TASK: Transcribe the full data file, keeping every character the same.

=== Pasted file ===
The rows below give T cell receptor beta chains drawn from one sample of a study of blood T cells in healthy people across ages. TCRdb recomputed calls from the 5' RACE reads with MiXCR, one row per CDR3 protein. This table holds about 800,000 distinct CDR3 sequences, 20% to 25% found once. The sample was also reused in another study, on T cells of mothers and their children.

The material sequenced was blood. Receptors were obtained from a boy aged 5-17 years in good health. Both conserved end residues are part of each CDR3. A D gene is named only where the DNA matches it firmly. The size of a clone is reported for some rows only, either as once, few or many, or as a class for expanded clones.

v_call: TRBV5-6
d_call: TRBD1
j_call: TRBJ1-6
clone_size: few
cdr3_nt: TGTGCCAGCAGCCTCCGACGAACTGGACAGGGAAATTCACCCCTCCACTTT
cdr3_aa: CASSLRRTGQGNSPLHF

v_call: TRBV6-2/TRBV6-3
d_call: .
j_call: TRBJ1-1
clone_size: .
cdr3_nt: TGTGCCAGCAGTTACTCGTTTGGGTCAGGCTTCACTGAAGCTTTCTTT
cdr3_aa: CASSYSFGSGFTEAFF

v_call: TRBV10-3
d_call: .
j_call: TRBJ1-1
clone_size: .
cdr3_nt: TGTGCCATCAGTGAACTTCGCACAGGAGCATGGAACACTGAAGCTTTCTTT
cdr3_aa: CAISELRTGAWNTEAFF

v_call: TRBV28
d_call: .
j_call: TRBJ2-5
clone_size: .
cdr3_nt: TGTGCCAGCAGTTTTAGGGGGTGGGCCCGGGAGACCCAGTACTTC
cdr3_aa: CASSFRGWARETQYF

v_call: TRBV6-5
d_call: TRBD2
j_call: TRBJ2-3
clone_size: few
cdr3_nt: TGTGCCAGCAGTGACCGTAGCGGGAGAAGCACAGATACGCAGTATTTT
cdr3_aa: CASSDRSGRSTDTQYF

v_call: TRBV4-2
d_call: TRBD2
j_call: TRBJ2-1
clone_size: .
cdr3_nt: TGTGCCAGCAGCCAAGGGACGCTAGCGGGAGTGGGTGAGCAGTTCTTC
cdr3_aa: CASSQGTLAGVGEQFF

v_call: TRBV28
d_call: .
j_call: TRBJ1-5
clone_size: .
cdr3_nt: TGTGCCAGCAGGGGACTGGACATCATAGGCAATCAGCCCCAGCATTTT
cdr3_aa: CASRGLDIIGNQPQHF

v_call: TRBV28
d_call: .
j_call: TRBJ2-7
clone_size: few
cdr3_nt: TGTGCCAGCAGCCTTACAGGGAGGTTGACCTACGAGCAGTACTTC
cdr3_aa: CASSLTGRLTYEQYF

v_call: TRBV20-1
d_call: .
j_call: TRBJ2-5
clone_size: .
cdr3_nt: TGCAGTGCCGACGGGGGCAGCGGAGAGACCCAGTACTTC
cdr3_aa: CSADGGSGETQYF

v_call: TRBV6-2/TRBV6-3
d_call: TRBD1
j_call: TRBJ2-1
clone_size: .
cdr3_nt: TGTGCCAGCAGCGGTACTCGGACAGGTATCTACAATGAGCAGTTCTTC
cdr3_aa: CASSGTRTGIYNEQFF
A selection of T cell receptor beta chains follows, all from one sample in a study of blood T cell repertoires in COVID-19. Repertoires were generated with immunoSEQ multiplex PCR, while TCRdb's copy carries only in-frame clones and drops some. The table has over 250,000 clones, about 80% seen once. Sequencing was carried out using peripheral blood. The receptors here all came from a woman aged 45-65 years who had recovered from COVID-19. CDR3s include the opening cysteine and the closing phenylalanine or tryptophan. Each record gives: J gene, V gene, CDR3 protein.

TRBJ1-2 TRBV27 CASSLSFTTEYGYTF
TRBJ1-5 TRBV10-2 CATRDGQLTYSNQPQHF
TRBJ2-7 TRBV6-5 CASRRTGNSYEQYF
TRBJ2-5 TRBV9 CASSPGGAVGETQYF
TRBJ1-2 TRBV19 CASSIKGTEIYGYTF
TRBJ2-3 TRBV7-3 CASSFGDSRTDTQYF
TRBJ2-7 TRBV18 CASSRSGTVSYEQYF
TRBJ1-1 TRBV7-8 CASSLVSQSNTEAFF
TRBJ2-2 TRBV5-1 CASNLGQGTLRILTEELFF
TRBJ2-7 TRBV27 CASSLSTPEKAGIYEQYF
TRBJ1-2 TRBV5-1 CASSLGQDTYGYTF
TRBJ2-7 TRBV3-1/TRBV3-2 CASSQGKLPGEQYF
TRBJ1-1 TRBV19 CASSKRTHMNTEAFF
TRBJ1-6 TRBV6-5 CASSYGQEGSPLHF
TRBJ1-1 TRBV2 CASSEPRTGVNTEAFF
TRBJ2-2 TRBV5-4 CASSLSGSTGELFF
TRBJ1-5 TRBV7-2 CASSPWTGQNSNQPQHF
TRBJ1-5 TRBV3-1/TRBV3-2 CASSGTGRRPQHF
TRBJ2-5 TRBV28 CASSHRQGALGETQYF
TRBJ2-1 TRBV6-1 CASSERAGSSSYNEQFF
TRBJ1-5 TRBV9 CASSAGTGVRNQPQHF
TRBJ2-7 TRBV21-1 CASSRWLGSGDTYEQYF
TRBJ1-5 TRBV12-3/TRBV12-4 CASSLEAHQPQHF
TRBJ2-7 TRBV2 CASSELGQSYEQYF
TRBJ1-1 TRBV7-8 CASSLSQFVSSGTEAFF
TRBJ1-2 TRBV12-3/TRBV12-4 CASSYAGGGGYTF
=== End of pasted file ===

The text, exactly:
The rows below give T cell receptor beta chains drawn from one sample of a study of blood T cells in healthy people across ages. TCRdb recomputed calls from the 5' RACE reads with MiXCR, one row per CDR3 protein. This table holds about 800,000 distinct CDR3 sequences, 20% to 25% found once. The sample was also reused in another study, on T cells of mothers and their children.

The material sequenced was blood. Receptors were obtained from a boy aged 5-17 years in good health. Both conserved end residues are part of each CDR3. A D gene is named only where the DNA matches it firmly. The size of a clone is reported for some rows only, either as once, few or many, or as a class for expanded clones.

v_call: TRBV5-6
d_call: TRBD1
j_call: TRBJ1-6
clone_size: few
cdr3_nt: TGTGCCAGCAGCCTCCGACGAACTGGACAGGGAAATTCACCCCTCCACTTT
cdr3_aa: CASSLRRTGQGNSPLHF

v_call: TRBV6-2/TRBV6-3
d_call: .
j_call: TRBJ1-1
clone_size: .
cdr3_nt: TGTGCCAGCAGTTACTCGTTTGGGTCAGGCTTCACTGAAGCTTTCTTT
cdr3_aa: CASSYSFGSGFTEAFF

v_call: TRBV10-3
d_call: .
j_call: TRBJ1-1
clone_size: .
cdr3_nt: TGTGCCATCAGTGAACTTCGCACAGGAGCATGGAACACTGAAGCTTTCTTT
cdr3_aa: CAISELRTGAWNTEAFF

v_call: TRBV28
d_call: .
j_call: TRBJ2-5
clone_size: .
cdr3_nt: TGTGCCAGCAGTTTTAGGGGGTGGGCCCGGGAGACCCAGTACTTC
cdr3_aa: CASSFRGWARETQYF

v_call: TRBV6-5
d_call: TRBD2
j_call: TRBJ2-3
clone_size: few
cdr3_nt: TGTGCCAGCAGTGACCGTAGCGGGAGAAGCACAGATACGCAGTATTTT
cdr3_aa: CASSDRSGRSTDTQYF

v_call: TRBV4-2
d_call: TRBD2
j_call: TRBJ2-1
clone_size: .
cdr3_nt: TGTGCCAGCAGCCAAGGGACGCTAGCGGGAGTGGGTGAGCAGTTCTTC
cdr3_aa: CASSQGTLAGVGEQFF

v_call: TRBV28
d_call: .
j_call: TRBJ1-5
clone_size: .
cdr3_nt: TGTGCCAGCAGGGGACTGGACATCATAGGCAATCAGCCCCAGCATTTT
cdr3_aa: CASRGLDIIGNQPQHF

v_call: TRBV28
d_call: .
j_call: TRBJ2-7
clone_size: few
cdr3_nt: TGTGCCAGCAGCCTTACAGGGAGGTTGACCTACGAGCAGTACTTC
cdr3_aa: CASSLTGRLTYEQYF

v_call: TRBV20-1
d_call: .
j_call: TRBJ2-5
clone_size: .
cdr3_nt: TGCAGTGCCGACGGGGGCAGCGGAGAGACCCAGTACTTC
cdr3_aa: CSADGGSGETQYF

v_call: TRBV6-2/TRBV6-3
d_call: TRBD1
j_call: TRBJ2-1
clone_size: .
cdr3_nt: TGTGCCAGCAGCGGTACTCGGACAGGTATCTACAATGAGCAGTTCTTC
cdr3_aa: CASSGTRTGIYNEQFF
A selection of T cell receptor beta chains follows, all from one sample in a study of blood T cell repertoires in COVID-19. Repertoires were generated with immunoSEQ multiplex PCR, while TCRdb's copy carries only in-frame clones and drops some. The table has over 250,000 clones, about 80% seen once. Sequencing was carried out using peripheral blood. The receptors here all came from a woman aged 45-65 years who had recovered from COVID-19. CDR3s include the opening cysteine and the closing phenylalanine or tryptophan. Each record gives: J gene, V gene, CDR3 protein.

TRBJ1-2 TRBV27 CASSLSFTTEYGYTF
TRBJ1-5 TRBV10-2 CATRDGQLTYSNQPQHF
TRBJ2-7 TRBV6-5 CASRRTGNSYEQYF
TRBJ2-5 TRBV9 CASSPGGAVGETQYF
TRBJ1-2 TRBV19 CASSIKGTEIYGYTF
TRBJ2-3 TRBV7-3 CASSFGDSRTDTQYF
TRBJ2-7 TRBV18 CASSRSGTVSYEQYF
TRBJ1-1 TRBV7-8 CASSLVSQSNTEAFF
TRBJ2-2 TRBV5-1 CASNLGQGTLRILTEELFF
TRBJ2-7 TRBV27 CASSLSTPEKAGIYEQYF
TRBJ1-2 TRBV5-1 CASSLGQDTYGYTF
TRBJ2-7 TRBV3-1/TRBV3-2 CASSQGKLPGEQYF
TRBJ1-1 TRBV19 CASSKRTHMNTEAFF
TRBJ1-6 TRBV6-5 CASSYGQEGSPLHF
TRBJ1-1 TRBV2 CASSEPRTGVNTEAFF
TRBJ2-2 TRBV5-4 CASSLSGSTGELFF
TRBJ1-5 TRBV7-2 CASSPWTGQNSNQPQHF
TRBJ1-5 TRBV3-1/TRBV3-2 CASSGTGRRPQHF
TRBJ2-5 TRBV28 CASSHRQGALGETQYF
TRBJ2-1 TRBV6-1 CASSERAGSSSYNEQFF
TRBJ1-5 TRBV9 CASSAGTGVRNQPQHF
TRBJ2-7 TRBV21-1 CASSRWLGSGDTYEQYF
TRBJ1-5 TRBV12-3/TRBV12-4 CASSLEAHQPQHF
TRBJ2-7 TRBV2 CASSELGQSYEQYF
TRBJ1-1 TRBV7-8 CASSLSQFVSSGTEAFF
TRBJ1-2 TRBV12-3/TRBV12-4 CASSYAGGGGYTF